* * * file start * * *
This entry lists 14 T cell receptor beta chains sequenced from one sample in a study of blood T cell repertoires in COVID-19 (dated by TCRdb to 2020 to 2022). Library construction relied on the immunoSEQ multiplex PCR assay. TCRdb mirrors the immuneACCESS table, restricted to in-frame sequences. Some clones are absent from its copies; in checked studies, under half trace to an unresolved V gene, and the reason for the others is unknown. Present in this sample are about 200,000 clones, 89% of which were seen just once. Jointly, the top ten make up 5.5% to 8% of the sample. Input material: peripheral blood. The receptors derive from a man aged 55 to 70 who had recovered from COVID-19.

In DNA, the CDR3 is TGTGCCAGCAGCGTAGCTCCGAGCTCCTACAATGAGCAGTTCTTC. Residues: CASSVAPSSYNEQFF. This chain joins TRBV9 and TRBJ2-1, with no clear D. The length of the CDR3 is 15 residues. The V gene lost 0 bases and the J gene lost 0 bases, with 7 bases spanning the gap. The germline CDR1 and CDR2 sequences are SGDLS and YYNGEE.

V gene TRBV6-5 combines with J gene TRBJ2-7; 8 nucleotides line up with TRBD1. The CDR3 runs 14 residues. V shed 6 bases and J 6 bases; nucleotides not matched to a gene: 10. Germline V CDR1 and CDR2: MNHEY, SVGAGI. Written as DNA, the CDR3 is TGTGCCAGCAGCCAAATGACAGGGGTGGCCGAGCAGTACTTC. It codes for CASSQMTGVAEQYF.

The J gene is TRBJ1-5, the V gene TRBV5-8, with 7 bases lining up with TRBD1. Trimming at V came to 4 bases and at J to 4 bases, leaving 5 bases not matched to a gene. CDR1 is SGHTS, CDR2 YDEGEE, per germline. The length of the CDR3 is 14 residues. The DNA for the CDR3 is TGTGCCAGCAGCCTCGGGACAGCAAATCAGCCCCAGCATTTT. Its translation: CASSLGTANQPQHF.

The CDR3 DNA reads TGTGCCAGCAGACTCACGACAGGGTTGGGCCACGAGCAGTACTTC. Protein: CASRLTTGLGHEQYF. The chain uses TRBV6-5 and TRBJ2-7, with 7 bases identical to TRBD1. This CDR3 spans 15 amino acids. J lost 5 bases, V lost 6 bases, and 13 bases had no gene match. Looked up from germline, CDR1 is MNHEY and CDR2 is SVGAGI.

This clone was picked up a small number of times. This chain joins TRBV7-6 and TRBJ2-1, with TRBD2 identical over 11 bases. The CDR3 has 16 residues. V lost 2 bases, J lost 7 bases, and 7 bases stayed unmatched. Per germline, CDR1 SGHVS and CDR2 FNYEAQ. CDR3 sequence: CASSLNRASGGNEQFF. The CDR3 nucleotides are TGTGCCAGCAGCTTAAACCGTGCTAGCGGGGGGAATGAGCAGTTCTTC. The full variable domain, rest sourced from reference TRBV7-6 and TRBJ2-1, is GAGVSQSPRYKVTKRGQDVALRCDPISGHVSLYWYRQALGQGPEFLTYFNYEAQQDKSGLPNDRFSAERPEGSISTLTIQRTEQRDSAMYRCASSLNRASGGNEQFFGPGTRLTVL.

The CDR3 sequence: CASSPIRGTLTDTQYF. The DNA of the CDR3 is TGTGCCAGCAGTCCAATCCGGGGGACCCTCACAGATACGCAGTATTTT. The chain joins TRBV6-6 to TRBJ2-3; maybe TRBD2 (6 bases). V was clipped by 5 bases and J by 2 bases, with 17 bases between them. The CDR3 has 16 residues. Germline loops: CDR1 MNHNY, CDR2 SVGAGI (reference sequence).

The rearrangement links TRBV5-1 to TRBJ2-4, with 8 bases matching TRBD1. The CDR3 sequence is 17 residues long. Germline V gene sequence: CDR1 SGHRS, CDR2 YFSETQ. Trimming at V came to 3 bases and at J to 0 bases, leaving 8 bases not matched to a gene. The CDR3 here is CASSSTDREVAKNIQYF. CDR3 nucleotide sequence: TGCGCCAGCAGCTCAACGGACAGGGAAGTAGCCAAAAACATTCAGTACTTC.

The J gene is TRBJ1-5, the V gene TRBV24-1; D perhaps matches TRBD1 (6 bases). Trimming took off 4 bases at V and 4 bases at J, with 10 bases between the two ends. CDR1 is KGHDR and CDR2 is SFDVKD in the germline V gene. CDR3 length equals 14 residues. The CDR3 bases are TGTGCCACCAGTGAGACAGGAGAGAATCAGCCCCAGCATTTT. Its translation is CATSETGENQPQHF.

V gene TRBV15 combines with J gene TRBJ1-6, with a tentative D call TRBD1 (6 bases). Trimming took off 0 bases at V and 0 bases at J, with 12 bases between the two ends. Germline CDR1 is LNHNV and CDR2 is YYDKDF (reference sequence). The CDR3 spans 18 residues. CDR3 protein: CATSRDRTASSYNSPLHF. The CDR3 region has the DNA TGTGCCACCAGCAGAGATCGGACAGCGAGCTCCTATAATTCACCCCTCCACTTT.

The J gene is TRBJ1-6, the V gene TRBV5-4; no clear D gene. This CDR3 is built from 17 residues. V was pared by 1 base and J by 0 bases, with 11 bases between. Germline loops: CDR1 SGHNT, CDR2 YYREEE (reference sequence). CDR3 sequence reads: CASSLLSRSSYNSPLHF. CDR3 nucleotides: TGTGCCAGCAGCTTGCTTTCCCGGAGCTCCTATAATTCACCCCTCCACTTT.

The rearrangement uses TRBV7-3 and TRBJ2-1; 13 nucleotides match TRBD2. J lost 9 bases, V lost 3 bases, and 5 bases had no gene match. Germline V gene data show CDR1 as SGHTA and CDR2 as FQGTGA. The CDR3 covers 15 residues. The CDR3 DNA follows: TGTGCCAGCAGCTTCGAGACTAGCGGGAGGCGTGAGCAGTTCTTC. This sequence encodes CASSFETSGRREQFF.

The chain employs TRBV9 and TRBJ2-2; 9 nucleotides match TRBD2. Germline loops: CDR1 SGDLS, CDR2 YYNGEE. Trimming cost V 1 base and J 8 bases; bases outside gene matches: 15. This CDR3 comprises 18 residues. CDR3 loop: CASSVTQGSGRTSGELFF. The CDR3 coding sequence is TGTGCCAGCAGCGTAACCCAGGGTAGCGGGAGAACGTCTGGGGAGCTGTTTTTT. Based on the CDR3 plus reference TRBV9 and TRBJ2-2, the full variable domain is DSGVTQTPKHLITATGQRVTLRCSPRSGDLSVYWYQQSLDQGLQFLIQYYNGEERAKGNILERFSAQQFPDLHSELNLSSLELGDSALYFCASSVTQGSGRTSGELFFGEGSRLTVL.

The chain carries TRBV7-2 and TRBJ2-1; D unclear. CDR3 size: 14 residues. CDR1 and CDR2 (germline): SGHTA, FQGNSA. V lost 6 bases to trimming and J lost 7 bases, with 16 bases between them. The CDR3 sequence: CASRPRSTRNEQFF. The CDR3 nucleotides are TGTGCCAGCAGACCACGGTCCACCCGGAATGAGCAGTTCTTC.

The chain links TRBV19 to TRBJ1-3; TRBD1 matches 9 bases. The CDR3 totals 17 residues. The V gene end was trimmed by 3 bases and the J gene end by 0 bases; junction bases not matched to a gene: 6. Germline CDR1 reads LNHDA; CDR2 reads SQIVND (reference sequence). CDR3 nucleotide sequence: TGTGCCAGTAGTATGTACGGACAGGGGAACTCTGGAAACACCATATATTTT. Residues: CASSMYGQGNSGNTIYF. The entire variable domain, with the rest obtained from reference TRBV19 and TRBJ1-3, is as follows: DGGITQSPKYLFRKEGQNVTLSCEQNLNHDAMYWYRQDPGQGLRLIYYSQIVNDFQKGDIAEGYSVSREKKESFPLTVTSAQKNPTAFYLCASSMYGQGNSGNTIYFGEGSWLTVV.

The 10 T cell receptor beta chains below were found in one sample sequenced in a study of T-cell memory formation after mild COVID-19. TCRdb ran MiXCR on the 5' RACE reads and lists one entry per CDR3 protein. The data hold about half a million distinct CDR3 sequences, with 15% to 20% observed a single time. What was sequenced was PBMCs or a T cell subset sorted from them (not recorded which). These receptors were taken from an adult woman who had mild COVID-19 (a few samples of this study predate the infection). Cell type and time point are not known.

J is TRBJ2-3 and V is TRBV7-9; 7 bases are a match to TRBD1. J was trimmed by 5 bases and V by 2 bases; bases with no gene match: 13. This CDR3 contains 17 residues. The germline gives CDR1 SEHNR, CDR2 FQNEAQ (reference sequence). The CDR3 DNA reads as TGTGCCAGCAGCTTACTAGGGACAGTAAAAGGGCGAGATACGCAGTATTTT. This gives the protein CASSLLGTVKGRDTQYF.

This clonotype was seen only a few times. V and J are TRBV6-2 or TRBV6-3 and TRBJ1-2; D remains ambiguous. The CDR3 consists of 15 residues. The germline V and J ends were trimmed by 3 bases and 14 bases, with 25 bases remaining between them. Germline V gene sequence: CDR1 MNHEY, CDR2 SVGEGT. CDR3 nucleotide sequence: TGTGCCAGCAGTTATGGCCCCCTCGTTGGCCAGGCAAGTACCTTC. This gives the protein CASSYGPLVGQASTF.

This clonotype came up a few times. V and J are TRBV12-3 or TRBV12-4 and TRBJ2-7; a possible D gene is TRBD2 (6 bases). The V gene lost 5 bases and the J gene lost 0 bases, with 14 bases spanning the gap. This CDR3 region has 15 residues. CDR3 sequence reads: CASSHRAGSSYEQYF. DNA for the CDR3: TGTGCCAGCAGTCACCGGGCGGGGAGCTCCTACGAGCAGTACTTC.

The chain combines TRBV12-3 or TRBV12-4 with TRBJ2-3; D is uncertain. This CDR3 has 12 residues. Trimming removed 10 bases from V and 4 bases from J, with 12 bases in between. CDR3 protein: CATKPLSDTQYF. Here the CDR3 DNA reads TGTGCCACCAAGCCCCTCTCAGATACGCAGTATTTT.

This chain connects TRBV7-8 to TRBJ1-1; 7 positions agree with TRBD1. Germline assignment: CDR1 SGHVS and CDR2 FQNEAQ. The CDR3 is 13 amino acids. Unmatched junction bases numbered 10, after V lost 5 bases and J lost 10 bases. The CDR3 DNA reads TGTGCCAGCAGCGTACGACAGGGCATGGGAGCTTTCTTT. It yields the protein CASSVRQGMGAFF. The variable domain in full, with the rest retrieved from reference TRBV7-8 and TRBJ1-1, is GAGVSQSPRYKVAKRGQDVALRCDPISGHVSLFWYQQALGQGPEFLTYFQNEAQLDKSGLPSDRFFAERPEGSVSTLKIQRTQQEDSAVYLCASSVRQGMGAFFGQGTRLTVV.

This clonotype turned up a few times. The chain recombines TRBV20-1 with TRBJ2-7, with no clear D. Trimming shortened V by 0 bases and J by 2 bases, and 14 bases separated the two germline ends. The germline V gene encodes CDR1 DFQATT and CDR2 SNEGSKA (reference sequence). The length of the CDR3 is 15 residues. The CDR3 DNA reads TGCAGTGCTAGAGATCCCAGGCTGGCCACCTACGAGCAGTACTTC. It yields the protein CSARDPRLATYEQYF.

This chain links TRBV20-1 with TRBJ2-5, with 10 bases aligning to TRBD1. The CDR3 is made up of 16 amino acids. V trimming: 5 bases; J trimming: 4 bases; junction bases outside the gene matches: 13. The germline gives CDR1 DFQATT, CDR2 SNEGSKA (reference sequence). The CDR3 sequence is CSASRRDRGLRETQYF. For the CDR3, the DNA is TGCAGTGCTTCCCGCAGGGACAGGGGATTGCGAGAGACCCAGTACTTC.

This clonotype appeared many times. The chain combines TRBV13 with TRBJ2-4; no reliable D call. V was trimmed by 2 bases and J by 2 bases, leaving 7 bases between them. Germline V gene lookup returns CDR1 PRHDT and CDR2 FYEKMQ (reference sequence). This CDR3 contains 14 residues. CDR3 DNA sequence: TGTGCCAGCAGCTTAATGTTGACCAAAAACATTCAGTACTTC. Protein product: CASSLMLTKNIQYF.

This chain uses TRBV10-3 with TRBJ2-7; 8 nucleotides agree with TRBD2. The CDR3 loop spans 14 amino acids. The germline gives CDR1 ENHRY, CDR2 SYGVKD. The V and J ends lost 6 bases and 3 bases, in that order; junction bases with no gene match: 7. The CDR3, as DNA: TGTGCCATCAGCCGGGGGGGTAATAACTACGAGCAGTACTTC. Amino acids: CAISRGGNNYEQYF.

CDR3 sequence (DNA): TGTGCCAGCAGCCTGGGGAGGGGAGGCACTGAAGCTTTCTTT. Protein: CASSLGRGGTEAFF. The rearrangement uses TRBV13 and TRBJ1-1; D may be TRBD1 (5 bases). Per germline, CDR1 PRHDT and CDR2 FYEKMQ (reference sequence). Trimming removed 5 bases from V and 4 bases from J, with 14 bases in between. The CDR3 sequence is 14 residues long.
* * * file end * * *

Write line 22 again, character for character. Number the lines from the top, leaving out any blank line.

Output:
This clonotype turned up a few times. The chain recombines TRBV20-1 with TRBJ2-7, with no clear D. Trimming shortened V by 0 bases and J by 2 bases, and 14 bases separated the two germline ends. The germline V gene encodes CDR1 DFQATT and CDR2 SNEGSKA (reference sequence). The length of the CDR3 is 15 residues. The CDR3 DNA reads TGCAGTGCTAGAGATCCCAGGCTGGCCACCTACGAGCAGTACTTC. It yields the protein CSARDPRLATYEQYF.